There are excellent reasons to start a business — and, of course, there are other excellent reasons not to. This is why it’s important to weigh the pros and cons for yourself, as your situation is unique, and advice that worked for one entrepreneur’s business may not be applicable to your own.
Let’s look at the general pros and cons of starting a business.
Starting a Small Business: Pros
Being your own boss has quite a few perks, as we will learn below.
Job Security: When you’re the boss, you’re never in danger of being fired.
Decision-making Power: If you decide to make any changes in your small business, there’s no one above you to tell you you can’t, and little to no red tape when it comes to implementing those changes.
Retirement Value: Building a successful business and then selling it at the end of your career can give you a boost in your retirement funds (in addition to the 401k many business structures allow you to open).
Self Fulfillment: Working for yourself gives you a sense of pride in your work, allowing you to feel personally and professionally fulfilled. You are the master of your own destiny!
Community: Owning your own business and putting down roots gives you a connection to your local community in a way that being an employee does not.
One important thing to keep in mind is that the fulfillment, security, and stability your role as a small business owner can bring you comes to fruition only with hard work, dedication, and perseverance.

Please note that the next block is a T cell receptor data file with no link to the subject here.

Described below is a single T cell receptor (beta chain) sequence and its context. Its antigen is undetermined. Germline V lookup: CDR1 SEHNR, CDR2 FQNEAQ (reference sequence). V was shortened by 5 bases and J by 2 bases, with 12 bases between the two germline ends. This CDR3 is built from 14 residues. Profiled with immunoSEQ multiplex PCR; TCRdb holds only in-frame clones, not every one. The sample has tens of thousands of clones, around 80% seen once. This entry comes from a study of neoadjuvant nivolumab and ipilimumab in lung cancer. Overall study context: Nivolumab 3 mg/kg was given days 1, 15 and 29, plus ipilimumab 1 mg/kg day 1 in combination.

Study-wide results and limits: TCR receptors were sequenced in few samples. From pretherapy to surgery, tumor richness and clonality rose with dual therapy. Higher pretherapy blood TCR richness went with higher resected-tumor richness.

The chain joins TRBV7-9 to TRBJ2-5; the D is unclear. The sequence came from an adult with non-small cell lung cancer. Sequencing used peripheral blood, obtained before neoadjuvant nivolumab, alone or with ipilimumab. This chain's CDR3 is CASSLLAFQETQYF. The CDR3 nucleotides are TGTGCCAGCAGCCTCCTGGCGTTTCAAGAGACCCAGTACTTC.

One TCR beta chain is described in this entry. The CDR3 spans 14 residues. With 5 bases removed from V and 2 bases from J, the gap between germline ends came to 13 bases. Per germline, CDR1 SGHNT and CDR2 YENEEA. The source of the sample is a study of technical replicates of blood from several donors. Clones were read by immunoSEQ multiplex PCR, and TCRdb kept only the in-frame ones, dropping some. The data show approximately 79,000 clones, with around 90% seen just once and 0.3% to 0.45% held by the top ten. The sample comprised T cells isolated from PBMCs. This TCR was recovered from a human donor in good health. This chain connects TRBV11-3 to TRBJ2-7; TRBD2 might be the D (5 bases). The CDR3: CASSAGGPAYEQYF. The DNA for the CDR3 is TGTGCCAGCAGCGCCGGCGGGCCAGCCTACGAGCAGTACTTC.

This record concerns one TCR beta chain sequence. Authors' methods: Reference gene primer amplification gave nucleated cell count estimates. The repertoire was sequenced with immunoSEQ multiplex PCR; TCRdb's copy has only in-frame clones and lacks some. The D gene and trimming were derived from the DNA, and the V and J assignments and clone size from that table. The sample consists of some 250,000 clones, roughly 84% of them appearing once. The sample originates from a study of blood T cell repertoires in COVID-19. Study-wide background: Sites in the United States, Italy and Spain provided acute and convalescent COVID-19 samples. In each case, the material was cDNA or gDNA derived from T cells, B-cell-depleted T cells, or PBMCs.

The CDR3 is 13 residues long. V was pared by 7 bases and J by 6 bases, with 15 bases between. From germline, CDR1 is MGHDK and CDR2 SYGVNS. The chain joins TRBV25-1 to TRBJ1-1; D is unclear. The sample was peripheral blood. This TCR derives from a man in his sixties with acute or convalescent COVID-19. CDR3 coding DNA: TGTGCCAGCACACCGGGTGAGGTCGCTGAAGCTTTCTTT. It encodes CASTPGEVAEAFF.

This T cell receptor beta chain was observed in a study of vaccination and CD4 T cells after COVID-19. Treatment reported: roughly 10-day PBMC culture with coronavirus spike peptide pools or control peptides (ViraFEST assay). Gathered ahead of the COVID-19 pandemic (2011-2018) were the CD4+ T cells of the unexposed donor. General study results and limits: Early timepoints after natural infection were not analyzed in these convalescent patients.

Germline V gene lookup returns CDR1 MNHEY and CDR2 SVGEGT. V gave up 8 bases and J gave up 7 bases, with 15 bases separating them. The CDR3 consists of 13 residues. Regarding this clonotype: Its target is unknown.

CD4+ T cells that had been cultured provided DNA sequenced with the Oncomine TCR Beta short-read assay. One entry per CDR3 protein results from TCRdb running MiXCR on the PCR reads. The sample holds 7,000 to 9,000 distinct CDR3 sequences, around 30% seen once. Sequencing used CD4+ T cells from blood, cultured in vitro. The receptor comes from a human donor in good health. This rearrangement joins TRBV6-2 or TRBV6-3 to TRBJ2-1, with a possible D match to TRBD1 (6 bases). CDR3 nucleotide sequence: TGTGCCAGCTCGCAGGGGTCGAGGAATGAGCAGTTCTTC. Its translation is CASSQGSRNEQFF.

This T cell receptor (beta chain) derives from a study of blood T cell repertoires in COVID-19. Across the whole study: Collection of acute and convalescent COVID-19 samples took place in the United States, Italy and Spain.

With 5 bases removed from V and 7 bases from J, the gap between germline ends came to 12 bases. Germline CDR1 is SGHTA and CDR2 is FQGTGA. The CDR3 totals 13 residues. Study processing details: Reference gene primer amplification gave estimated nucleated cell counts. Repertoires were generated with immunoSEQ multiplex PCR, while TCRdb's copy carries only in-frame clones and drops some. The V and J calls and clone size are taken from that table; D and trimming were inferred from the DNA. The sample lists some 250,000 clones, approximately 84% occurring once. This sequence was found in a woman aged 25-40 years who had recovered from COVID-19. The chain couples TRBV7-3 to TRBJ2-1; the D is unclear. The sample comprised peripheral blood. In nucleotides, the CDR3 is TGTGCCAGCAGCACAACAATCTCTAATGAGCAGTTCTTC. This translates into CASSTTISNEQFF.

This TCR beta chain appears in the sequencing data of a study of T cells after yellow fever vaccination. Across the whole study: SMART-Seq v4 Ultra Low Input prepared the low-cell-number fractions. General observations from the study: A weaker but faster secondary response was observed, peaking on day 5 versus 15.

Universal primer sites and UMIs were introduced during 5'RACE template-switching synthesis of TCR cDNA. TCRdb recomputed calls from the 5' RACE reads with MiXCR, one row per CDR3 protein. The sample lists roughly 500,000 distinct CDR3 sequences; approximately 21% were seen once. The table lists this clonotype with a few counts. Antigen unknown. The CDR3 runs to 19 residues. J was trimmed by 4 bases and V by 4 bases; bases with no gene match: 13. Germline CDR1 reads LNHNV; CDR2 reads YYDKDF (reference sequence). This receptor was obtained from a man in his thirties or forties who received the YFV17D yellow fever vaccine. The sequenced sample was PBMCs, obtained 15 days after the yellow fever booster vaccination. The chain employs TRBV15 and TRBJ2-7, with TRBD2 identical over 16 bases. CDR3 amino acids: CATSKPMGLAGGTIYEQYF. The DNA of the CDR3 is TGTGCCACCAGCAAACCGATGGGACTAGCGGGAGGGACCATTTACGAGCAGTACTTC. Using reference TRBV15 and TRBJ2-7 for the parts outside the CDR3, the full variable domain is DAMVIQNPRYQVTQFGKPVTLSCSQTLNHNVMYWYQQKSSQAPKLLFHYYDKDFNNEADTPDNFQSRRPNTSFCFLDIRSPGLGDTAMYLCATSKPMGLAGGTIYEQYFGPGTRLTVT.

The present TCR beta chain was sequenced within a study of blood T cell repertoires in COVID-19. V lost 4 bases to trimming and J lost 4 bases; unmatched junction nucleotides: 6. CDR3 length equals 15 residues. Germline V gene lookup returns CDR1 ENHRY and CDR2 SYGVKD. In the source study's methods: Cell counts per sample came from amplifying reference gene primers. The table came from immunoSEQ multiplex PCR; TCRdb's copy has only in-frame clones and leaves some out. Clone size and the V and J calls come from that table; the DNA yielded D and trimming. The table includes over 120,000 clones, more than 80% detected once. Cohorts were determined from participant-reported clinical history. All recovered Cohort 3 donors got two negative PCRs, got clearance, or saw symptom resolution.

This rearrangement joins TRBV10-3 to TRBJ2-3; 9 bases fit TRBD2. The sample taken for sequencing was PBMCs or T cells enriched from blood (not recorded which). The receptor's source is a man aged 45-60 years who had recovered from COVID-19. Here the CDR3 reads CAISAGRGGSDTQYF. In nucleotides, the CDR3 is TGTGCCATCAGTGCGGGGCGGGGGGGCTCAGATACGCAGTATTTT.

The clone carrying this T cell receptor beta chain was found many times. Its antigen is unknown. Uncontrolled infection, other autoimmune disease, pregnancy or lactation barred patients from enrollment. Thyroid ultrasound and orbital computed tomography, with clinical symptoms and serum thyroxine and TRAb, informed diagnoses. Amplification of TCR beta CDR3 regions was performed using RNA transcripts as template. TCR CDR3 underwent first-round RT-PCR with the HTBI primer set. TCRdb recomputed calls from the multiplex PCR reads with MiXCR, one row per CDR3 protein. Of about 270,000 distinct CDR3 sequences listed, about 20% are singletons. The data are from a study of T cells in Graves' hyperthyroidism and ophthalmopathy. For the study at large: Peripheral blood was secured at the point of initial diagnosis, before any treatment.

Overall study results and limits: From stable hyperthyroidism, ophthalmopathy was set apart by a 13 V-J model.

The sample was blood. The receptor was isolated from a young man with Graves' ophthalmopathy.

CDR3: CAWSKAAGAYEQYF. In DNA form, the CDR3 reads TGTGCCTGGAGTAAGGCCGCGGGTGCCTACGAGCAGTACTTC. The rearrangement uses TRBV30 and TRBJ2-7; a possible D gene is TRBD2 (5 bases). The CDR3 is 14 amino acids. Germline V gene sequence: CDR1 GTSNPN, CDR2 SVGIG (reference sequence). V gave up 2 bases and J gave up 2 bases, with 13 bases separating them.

Starting a Small Business: Cons
However, starting a business is no walk in the park. There are cons to starting your own business as well, which we’ll discuss below.
Financial Risk: Starting a small business involves some amount of startup capital, which will require you to find investors, take out a loan, or dip into your own account — neither of which is without its risks.
Workload: It’s been said that the decision to become an entrepreneur is not simply a career, it’s a lifestyle. This couldn’t be more true; if you believe that you’re going to confine your role as a small business owner to 40 hours a week, you’re in for a surprise.
Slow Initial Business: Statistics show that most new businesses do not begin to recover their investment for something like 2 years after they began. Are you prepared to go without an income during these uncertain times?
Decision-making Responsibility: Great for letting you make your own decisions on products or pricing; not so great when it comes to reprimanding or firing a friend or turning down a family member.
It’s clear that the decision to start a business or not to start a business is one that must be made carefully and thoughtfully, with family and future in mind, in order to determine if it’s a decision you’re prepared to follow through with and help through the rough patches.
With hard work and determination, your business dreams can become a reality!